Miss Harriet Pratt, '43, has been
(-hosen to present the colors to the
Third Company, which, because of
its excellence in drill and intra-
platoon athletic competition, was
chosen to be the Color Company.
The individual awards were won
by the various platoons and squads
of the Third Company as follows:
The Infantry Cup was won this
year by the second platoon of the
Third Company, headed by NROTC
Ensign Robert V. Martelli, '44E. The
best individual squad was the fourth
squad of the second platoon, led by
David M. Saulson, '44.
The individual Manual-of-Arms
Spelldown was won by Herman C.
Kranzer, '46E, of the first squad of
the first platoon of the Third Com-
pany.
Tops in inter-platoon athletic com-
petition was the first platoon of the
Third Company under NROTC Lt.
(j.g.) Mark J. Van Aken, '44. A spe-
cial award will be presented to them
by the Saline Post of the American
Legion at the Color Presentation Pa-
rade Wednesday.

U. S. Warship Drivesoff
Enemy in Pacific Battle
Crew of 'Big Bastard' Gives Eye Witness
Account of Sinking Three Jap Warships

Joe Foss of the U.S. Marine
who shot down 26 Japanese
is shown operating a trac-
Fahis other's farm near
Falls, S. D. A civic celebra-
as held in his honor at Sioux
Tuesday.

E ditor's Note: This is the second of
two articles about the "Big Bastard,"
a United States battleship which pro-
tected American carriers in the South
Pacific from aerial attack.
NEW YORK, May 3.-(A)-"Rufus
Mathewson, Yeoman Second Class,
took his post as a talker in the con-
.ning tower . . . shortly after mid-
night the loudspeaker carried a cold,
steady voice from plot room. Target
20,000 yards, bearing 240 degrees ...
target 19,$00 yards, bearing 241 de-
grees . . .
"There was a terrific explosion
up ahead. Mathewson dashed to one
of the slits and felt his stomach drop
as he saw a battleship ahead silhou-
etted by flame.
'Fire When Ready'
"From over the phone came the
Admiral's voice: 'Fire when ready.'
. .. shells screamed out. The cap-
tain and the navigator were jarred
away from the 'scopes, but voices
came in over the phone.
"'Right on!'
"'The danned thing has Jis-
solved!'
"'Looked like a cruiser.'
"'That was a battleship!'
"In rapid succession Mathewson
heard a loud crash, a rolling explo-
sion, and then the searing rattle of
metal fragments as they crashed
into cables, guns and superstructure.
The ship shrugged, leaned back into

A Cuts
't Pricles'
Per Cent
Continued 1roni Page 1l
eclaration. however, that thej
ation it seeks would be inI
ny" with moves to roll back
of living apparently was in-
as assurance that it did not
Board relaxation of restric-
n wage increases. The Little
ormula limits general wage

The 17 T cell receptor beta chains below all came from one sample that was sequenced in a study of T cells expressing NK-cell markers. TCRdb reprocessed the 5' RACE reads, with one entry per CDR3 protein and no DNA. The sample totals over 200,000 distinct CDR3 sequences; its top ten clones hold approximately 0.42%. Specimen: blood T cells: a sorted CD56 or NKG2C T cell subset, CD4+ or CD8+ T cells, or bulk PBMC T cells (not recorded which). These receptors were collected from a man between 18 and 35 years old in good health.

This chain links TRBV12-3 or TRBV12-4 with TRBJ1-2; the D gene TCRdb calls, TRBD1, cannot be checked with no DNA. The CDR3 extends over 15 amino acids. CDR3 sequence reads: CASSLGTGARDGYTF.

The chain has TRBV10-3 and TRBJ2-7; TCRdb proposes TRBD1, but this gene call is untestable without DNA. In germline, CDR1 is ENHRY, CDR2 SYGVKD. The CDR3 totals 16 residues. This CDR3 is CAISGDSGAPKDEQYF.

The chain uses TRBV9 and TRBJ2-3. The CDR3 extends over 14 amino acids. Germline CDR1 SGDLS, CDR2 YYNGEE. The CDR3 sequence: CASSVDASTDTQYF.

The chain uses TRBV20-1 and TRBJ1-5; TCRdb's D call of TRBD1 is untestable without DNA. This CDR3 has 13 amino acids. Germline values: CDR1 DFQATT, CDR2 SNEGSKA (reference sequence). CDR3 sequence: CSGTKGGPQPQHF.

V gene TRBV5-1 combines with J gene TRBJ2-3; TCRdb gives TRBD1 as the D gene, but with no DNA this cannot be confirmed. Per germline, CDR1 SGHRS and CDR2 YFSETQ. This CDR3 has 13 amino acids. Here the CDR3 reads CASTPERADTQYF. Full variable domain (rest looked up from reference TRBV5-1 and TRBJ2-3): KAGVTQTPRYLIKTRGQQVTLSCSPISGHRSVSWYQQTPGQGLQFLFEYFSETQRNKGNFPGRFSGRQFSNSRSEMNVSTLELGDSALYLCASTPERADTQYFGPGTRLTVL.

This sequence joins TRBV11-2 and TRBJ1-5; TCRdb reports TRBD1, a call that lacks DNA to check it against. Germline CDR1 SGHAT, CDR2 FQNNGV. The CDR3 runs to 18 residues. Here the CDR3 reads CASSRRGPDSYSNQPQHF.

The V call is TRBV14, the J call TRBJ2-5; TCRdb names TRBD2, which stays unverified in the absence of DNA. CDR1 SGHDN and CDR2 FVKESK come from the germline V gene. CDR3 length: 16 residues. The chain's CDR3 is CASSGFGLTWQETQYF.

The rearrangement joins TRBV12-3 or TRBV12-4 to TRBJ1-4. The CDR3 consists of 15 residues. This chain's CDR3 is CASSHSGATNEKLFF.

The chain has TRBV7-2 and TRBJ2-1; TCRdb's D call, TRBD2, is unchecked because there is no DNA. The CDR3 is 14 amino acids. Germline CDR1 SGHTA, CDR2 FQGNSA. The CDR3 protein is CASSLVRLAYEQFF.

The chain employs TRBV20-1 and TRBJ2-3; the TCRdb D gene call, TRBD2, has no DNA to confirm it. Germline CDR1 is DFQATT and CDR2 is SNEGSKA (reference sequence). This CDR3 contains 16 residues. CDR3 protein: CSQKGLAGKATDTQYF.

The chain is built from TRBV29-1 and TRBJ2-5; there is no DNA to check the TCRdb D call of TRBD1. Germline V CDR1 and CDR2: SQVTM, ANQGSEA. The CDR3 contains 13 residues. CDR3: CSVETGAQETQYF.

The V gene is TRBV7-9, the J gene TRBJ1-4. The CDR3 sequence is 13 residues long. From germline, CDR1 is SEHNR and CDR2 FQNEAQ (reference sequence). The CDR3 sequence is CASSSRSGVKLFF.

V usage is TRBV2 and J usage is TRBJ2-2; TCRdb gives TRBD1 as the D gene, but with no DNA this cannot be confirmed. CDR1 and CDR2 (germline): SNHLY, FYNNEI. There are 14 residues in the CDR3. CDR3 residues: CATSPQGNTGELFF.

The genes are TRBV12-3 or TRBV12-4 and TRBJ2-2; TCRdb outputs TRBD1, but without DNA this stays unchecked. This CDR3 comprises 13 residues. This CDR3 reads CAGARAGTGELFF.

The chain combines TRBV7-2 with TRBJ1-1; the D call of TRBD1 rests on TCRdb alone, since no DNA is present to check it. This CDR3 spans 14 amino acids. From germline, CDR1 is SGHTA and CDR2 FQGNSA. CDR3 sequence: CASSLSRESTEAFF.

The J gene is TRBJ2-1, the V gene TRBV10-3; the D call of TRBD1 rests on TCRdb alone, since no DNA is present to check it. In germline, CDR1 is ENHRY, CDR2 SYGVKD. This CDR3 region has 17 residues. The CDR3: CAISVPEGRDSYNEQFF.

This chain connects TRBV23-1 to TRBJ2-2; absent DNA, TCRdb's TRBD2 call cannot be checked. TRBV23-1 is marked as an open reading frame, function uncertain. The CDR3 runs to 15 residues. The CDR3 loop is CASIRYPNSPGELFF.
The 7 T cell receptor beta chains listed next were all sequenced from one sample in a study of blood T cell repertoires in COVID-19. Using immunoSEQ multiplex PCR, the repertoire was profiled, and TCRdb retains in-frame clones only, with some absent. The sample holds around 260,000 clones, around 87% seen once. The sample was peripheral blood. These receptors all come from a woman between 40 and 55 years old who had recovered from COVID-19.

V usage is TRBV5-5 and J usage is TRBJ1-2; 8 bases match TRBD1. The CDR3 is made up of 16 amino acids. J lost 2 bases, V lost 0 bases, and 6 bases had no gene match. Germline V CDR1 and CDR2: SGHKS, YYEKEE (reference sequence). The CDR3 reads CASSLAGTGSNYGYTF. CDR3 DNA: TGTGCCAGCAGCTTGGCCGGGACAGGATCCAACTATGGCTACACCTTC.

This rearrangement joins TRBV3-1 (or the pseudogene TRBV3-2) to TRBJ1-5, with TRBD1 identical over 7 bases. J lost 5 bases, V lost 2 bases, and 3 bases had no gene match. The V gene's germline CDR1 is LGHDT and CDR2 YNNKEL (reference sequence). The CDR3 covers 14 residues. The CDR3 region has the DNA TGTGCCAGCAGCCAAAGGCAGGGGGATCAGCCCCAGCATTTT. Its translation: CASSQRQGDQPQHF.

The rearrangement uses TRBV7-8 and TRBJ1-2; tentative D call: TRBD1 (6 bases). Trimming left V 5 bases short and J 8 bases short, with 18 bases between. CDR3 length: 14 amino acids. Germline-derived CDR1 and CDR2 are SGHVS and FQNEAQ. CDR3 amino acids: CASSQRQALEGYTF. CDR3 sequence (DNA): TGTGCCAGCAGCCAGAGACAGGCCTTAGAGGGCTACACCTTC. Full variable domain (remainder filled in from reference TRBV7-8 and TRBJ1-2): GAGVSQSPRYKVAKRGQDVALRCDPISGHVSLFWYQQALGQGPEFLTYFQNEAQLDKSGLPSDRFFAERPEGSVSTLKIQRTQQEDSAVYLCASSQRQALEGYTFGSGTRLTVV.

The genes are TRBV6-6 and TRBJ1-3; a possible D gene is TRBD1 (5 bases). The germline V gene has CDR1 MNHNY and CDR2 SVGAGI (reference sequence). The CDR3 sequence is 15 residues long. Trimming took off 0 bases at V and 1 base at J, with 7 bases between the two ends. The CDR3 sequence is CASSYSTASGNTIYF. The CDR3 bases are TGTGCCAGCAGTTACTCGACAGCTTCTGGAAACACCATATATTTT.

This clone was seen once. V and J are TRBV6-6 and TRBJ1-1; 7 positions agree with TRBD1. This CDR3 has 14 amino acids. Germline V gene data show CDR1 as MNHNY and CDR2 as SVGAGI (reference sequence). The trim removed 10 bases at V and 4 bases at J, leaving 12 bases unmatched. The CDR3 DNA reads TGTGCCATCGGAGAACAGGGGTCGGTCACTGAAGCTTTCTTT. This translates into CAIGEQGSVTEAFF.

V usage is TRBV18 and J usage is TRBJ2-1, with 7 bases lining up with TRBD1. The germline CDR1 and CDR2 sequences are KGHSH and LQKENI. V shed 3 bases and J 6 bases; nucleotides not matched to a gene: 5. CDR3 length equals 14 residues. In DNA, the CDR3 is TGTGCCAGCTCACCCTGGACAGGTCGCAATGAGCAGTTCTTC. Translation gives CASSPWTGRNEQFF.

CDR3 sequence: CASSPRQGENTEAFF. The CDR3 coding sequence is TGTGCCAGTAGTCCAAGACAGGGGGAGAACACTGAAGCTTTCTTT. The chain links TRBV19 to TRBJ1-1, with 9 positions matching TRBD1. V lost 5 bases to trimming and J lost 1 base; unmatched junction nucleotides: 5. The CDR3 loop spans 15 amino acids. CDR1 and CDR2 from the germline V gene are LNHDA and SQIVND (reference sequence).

es to 15 percent above the
Jan. 1, 1941.
n emphasized that the 10 per-
it in prices cents-per-pound
present prices, and thus would
o the meat ceilings which are
me effective May 17.
n said that he was "recom-
g to the Secretary of Com-'
(Jesse Jones) that subsidy
ts be made to processors of
nmodities involved to prevent
Iuced prices from having an
effect on production."
program, Brown added, has
pproved by James F. Byrnes,
nic Stabiliyation Director, who
s asking Jones "to take the
ry steps to carry it into ef-
Byines had approved, there
no question that President
elt also had given his consent.
ky ("iustoners
Wi (jocks
all ambitious students who
get to their eight o'clocks on
or defense plant workers who
o make that assembly line,
all's Drug Store is offering
larm clocks Saturday.
e customers who pull out num-
0, 750, and 1,000 from the re-
f the cash register will receive
ee clocks.
ee China Menaced
NGKING. May 7.-(AP)-Jap-
landings on the southern
of Tungting Lake only 50 air-
Les from Changsha, Capital of
Province, were viewed today
cating that a new Japanese
n the capital was under way
ith it the possibility of a de-

a volley of 6- and 8-inch shells that
raked through the sky control tower,

Students Attend Senate Finance

USSA Meeting
Convention To Discuss
Post-War Problems
Marv Borman, '44, former head of
the Manpower Corps, is attending
the United States Student Assemb.,,
conference this week-end in New
York City as official University dele-
gate appointed by Men's Judiciary
Council.
Other members of the Michigan
delegation include Elizabeth Hawley,
'45, Chairman of the Post-War Coun-
cil; Mary Lee Grossman, '46,head of
the Speakers Bureau; and Ethel
Shirwindt, '45, and Mildred Dansker,
'44, both of Inter-Racial Association.
The USSA convention, a national
youth conference, will discuss and act
upon current issues which affect the
post-war world. Four topics on the
agenda are: the Hatch-Hill-Ball-
Burton Act, United States relations
with the Soviet Union, the National
Resources Planning Board report and
United States policy in North Africa.
Resolutions will be drawn up con-